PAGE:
“It was a straight downhill roll to the highway, and if I timed it right and gained enough speed, surely I could collide with a speeding semi-truck.”
Five years after the car accident that left me a C4 complete quadriplegic, I was losing my “why” to live and experiencing fleeting ideas about “how” to end my life.
A caregiver would have actually to show up and get me out of bed first. That was no easy feat; a primary source of my soul-sucking depression was directly associated with being stuck in bed with no help. I’d been in that pitiful position a hundred times in the five exhausting years since my injury.
I was 32 years old, a very independent woman, when I had become paralyzed from the shoulders down, the passenger in a car accident.
After being weaned from the ventilator and hooked up with a power wheelchair, at first, I had been determined to live life to the fullest. I surrounded myself with friends, went to concerts, blew my meager settlement.
No one saw the toll my injury and care took on my family, though. Finding reliable caregivers in my tiny rural hometown was close to impossible. I felt like a burden to my family, and I couldn’t see past my worries about care to focus on personal goals.
I lived in my memories while writing my memoir, draining myself emotionally for my project’s authenticity.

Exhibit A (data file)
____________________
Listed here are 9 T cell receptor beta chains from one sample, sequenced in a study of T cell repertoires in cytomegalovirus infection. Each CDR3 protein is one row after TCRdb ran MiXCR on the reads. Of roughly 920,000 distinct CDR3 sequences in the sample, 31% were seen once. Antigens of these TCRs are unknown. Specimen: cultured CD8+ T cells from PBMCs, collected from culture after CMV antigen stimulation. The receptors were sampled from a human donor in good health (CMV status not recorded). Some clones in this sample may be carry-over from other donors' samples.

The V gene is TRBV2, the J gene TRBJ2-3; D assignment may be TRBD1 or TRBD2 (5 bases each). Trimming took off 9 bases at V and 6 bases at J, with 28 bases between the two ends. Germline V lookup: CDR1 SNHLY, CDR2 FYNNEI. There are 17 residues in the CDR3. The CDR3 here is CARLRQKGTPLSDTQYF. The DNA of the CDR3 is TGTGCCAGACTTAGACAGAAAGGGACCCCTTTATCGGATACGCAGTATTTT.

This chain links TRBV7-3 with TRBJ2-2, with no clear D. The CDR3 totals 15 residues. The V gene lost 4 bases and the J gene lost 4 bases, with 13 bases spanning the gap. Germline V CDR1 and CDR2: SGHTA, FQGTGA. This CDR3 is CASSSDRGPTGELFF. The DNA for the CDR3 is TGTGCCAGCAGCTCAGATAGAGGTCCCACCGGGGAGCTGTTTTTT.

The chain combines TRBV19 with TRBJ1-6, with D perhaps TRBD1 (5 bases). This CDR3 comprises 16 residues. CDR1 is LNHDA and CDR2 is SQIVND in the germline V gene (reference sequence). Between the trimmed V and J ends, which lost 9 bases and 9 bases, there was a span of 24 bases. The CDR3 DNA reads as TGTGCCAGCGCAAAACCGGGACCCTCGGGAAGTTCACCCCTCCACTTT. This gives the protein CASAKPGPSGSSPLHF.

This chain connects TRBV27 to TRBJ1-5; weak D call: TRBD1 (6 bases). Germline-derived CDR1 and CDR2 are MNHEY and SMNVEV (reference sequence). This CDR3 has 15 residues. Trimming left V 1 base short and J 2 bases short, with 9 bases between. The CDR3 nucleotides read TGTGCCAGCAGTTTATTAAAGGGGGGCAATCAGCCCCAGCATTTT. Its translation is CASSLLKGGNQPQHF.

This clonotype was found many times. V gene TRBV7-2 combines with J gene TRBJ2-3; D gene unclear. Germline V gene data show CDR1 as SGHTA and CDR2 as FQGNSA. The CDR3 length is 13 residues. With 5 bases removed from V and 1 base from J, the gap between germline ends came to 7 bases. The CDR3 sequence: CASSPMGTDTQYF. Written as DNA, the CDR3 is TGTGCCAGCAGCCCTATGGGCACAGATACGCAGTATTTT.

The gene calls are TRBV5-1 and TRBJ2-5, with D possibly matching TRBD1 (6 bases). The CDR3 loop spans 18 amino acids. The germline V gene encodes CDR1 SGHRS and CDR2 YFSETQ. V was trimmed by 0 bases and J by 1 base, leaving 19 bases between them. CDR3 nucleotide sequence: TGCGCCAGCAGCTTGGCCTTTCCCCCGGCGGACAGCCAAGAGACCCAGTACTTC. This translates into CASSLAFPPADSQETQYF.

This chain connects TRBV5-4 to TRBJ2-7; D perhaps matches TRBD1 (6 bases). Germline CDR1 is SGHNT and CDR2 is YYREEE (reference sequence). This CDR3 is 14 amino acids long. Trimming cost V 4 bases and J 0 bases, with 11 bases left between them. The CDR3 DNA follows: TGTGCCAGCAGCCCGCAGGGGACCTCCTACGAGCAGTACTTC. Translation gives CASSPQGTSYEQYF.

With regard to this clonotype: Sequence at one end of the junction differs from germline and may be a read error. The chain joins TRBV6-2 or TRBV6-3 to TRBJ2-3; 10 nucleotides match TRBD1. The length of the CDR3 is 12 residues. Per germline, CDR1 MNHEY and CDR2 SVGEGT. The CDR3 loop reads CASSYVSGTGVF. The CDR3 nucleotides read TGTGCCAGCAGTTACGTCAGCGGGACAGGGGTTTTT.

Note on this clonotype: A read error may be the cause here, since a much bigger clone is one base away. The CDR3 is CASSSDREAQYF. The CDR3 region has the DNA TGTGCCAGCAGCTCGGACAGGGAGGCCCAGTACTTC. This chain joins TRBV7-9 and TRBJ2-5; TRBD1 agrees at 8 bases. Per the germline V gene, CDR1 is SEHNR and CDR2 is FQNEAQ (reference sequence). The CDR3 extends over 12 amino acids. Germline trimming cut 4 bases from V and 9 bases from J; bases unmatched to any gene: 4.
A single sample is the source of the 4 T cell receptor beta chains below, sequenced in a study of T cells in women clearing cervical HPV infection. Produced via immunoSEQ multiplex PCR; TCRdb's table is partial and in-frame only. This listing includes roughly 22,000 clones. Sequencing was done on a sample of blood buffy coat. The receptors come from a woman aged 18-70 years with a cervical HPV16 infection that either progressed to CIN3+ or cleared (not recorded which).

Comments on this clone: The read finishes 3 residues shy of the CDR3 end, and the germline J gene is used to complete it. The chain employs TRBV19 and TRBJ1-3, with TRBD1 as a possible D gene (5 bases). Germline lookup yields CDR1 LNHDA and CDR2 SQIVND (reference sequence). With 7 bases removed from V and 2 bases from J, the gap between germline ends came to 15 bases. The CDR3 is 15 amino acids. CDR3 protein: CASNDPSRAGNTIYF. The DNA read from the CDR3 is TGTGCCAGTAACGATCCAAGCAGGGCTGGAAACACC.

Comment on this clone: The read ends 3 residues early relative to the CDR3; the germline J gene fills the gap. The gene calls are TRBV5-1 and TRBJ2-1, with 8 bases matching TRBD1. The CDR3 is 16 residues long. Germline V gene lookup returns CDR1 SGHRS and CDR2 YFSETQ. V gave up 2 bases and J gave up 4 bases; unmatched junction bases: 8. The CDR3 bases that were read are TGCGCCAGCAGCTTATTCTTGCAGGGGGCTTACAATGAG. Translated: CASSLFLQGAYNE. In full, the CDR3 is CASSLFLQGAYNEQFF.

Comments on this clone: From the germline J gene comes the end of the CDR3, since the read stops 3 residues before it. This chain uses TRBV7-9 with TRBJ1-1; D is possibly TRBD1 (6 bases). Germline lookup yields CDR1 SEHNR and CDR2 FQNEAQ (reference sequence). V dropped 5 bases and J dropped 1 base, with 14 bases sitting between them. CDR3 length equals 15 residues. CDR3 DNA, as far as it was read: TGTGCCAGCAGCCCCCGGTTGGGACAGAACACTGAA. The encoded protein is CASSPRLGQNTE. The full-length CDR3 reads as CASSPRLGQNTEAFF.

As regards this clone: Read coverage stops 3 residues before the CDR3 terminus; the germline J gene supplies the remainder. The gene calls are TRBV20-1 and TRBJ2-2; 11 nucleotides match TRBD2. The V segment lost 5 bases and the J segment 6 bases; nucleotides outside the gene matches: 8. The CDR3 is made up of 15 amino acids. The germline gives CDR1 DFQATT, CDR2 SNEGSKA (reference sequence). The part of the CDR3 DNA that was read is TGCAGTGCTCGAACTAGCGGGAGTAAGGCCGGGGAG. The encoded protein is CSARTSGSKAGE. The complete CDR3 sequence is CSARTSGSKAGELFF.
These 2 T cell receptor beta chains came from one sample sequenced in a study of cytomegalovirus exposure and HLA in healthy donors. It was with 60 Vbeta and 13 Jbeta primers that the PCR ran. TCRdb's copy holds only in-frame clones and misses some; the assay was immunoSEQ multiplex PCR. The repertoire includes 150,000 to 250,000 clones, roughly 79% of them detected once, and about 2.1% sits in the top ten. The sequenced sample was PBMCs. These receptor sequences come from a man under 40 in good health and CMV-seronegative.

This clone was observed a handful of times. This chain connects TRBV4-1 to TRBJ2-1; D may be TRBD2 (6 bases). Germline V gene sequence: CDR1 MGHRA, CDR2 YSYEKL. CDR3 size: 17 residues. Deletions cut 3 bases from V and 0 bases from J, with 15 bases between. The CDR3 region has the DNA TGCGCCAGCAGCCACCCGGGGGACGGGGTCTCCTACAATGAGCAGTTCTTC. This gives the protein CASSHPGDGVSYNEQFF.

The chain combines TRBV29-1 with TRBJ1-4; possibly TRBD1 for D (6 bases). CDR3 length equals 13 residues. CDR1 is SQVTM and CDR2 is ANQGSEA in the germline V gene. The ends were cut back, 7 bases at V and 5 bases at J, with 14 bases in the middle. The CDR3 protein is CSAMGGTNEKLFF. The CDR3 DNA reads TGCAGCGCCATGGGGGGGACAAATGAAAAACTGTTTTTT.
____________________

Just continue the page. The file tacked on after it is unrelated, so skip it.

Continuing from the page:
I briefly touched on my rising depression in my memoir (self-published five years post-injury), the dangerous daydreams I had while I waited, supine in my sheets, while the world went on without me, dreams where help arrived to get me into my power chair and open the front door. It was a straight downhill roll to the highway, and if I timed it right and gained enough speed, surely I could collide with a speeding semi-truck.
Then the endless days waiting in my bed for help to arrive would be over. I wouldn’t have to bear the guilt over the pain and accusation in my daughter’s exhausted eyes. I saw only a bleak and hopeless future, and the voice that told me over and over she was better off without me was deafening.
After five years, I finally packed up my rental house and checked into a care facility. My daughter was 18 and pregnant, and I helped her get a place with her boyfriend. I worried about her, but even though I had been capable of keeping a roof over her head, it came at the great sacrifice of her doing the majority of my care. I knew I couldn’t put her in a position where she would have to her juggle the care of her mom and her baby.
At first, going into care was a nightmare because my initial stop was at a skilled nursing facility for two months. It was the first summer of COVID, and I was restricted to my room, seeing visitors through my window. Within that time period and those four walls, I decided I would not let the depression kill me and make a life for myself again somehow.
I started thinking about what I wanted out of life for myself. I’d hit rock bottom, but it was there I managed to begin having healthy, happy daydreams about my future for the first time.